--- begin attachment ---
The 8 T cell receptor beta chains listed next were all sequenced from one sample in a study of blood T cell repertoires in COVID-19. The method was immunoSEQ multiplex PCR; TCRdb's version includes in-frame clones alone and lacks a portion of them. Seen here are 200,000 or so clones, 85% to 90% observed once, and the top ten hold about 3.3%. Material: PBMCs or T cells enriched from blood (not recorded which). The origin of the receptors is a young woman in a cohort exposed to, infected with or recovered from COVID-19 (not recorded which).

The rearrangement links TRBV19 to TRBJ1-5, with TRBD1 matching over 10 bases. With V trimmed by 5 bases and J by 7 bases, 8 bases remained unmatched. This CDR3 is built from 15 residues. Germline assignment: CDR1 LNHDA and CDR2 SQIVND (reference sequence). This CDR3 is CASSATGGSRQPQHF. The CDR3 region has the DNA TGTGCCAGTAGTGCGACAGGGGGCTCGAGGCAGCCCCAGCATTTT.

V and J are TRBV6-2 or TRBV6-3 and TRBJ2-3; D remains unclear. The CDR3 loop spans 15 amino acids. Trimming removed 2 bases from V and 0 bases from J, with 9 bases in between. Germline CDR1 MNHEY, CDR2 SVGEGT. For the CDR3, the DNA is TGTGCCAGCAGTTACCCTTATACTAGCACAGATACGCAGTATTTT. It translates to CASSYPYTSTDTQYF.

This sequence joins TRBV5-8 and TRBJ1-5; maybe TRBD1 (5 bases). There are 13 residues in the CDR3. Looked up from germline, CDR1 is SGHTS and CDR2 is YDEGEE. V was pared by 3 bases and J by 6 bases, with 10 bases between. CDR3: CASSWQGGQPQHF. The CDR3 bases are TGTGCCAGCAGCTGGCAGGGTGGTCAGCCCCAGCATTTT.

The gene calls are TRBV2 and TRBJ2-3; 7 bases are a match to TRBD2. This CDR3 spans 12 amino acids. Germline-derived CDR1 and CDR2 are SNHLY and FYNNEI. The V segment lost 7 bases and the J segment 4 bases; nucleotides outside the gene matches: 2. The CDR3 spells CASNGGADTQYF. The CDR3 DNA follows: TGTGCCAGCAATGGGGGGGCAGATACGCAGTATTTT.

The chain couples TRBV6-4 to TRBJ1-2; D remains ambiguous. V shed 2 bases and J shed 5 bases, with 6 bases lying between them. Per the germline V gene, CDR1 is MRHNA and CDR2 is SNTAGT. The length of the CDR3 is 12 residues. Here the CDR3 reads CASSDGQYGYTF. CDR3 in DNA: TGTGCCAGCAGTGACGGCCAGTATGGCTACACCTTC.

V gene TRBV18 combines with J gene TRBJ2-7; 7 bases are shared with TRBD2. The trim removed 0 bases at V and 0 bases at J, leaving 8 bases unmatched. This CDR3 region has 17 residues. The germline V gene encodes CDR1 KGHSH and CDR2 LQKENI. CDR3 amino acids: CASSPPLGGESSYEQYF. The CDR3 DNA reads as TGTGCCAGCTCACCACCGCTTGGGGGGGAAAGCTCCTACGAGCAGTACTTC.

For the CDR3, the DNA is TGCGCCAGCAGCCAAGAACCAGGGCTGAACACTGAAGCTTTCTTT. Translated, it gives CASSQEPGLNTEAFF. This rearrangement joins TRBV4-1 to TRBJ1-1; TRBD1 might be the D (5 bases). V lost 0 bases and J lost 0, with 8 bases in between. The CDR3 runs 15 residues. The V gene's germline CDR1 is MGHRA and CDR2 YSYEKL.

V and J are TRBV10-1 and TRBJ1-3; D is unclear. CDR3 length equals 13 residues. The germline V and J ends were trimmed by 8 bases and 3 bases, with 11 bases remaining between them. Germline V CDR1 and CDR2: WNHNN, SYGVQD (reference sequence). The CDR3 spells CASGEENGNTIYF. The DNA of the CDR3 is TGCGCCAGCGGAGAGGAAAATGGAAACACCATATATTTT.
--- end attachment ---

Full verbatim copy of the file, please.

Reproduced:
The 8 T cell receptor beta chains listed next were all sequenced from one sample in a study of blood T cell repertoires in COVID-19. The method was immunoSEQ multiplex PCR; TCRdb's version includes in-frame clones alone and lacks a portion of them. Seen here are 200,000 or so clones, 85% to 90% observed once, and the top ten hold about 3.3%. Material: PBMCs or T cells enriched from blood (not recorded which). The origin of the receptors is a young woman in a cohort exposed to, infected with or recovered from COVID-19 (not recorded which).

The rearrangement links TRBV19 to TRBJ1-5, with TRBD1 matching over 10 bases. With V trimmed by 5 bases and J by 7 bases, 8 bases remained unmatched. This CDR3 is built from 15 residues. Germline assignment: CDR1 LNHDA and CDR2 SQIVND (reference sequence). This CDR3 is CASSATGGSRQPQHF. The CDR3 region has the DNA TGTGCCAGTAGTGCGACAGGGGGCTCGAGGCAGCCCCAGCATTTT.

V and J are TRBV6-2 or TRBV6-3 and TRBJ2-3; D remains unclear. The CDR3 loop spans 15 amino acids. Trimming removed 2 bases from V and 0 bases from J, with 9 bases in between. Germline CDR1 MNHEY, CDR2 SVGEGT. For the CDR3, the DNA is TGTGCCAGCAGTTACCCTTATACTAGCACAGATACGCAGTATTTT. It translates to CASSYPYTSTDTQYF.

This sequence joins TRBV5-8 and TRBJ1-5; maybe TRBD1 (5 bases). There are 13 residues in the CDR3. Looked up from germline, CDR1 is SGHTS and CDR2 is YDEGEE. V was pared by 3 bases and J by 6 bases, with 10 bases between. CDR3: CASSWQGGQPQHF. The CDR3 bases are TGTGCCAGCAGCTGGCAGGGTGGTCAGCCCCAGCATTTT.

The gene calls are TRBV2 and TRBJ2-3; 7 bases are a match to TRBD2. This CDR3 spans 12 amino acids. Germline-derived CDR1 and CDR2 are SNHLY and FYNNEI. The V segment lost 7 bases and the J segment 4 bases; nucleotides outside the gene matches: 2. The CDR3 spells CASNGGADTQYF. The CDR3 DNA follows: TGTGCCAGCAATGGGGGGGCAGATACGCAGTATTTT.

The chain couples TRBV6-4 to TRBJ1-2; D remains ambiguous. V shed 2 bases and J shed 5 bases, with 6 bases lying between them. Per the germline V gene, CDR1 is MRHNA and CDR2 is SNTAGT. The length of the CDR3 is 12 residues. Here the CDR3 reads CASSDGQYGYTF. CDR3 in DNA: TGTGCCAGCAGTGACGGCCAGTATGGCTACACCTTC.

V gene TRBV18 combines with J gene TRBJ2-7; 7 bases are shared with TRBD2. The trim removed 0 bases at V and 0 bases at J, leaving 8 bases unmatched. This CDR3 region has 17 residues. The germline V gene encodes CDR1 KGHSH and CDR2 LQKENI. CDR3 amino acids: CASSPPLGGESSYEQYF. The CDR3 DNA reads as TGTGCCAGCTCACCACCGCTTGGGGGGGAAAGCTCCTACGAGCAGTACTTC.

For the CDR3, the DNA is TGCGCCAGCAGCCAAGAACCAGGGCTGAACACTGAAGCTTTCTTT. Translated, it gives CASSQEPGLNTEAFF. This rearrangement joins TRBV4-1 to TRBJ1-1; TRBD1 might be the D (5 bases). V lost 0 bases and J lost 0, with 8 bases in between. The CDR3 runs 15 residues. The V gene's germline CDR1 is MGHRA and CDR2 YSYEKL.

V and J are TRBV10-1 and TRBJ1-3; D is unclear. CDR3 length equals 13 residues. The germline V and J ends were trimmed by 8 bases and 3 bases, with 11 bases remaining between them. Germline V CDR1 and CDR2: WNHNN, SYGVQD (reference sequence). The CDR3 spells CASGEENGNTIYF. The DNA of the CDR3 is TGCGCCAGCGGAGAGGAAAATGGAAACACCATATATTTT.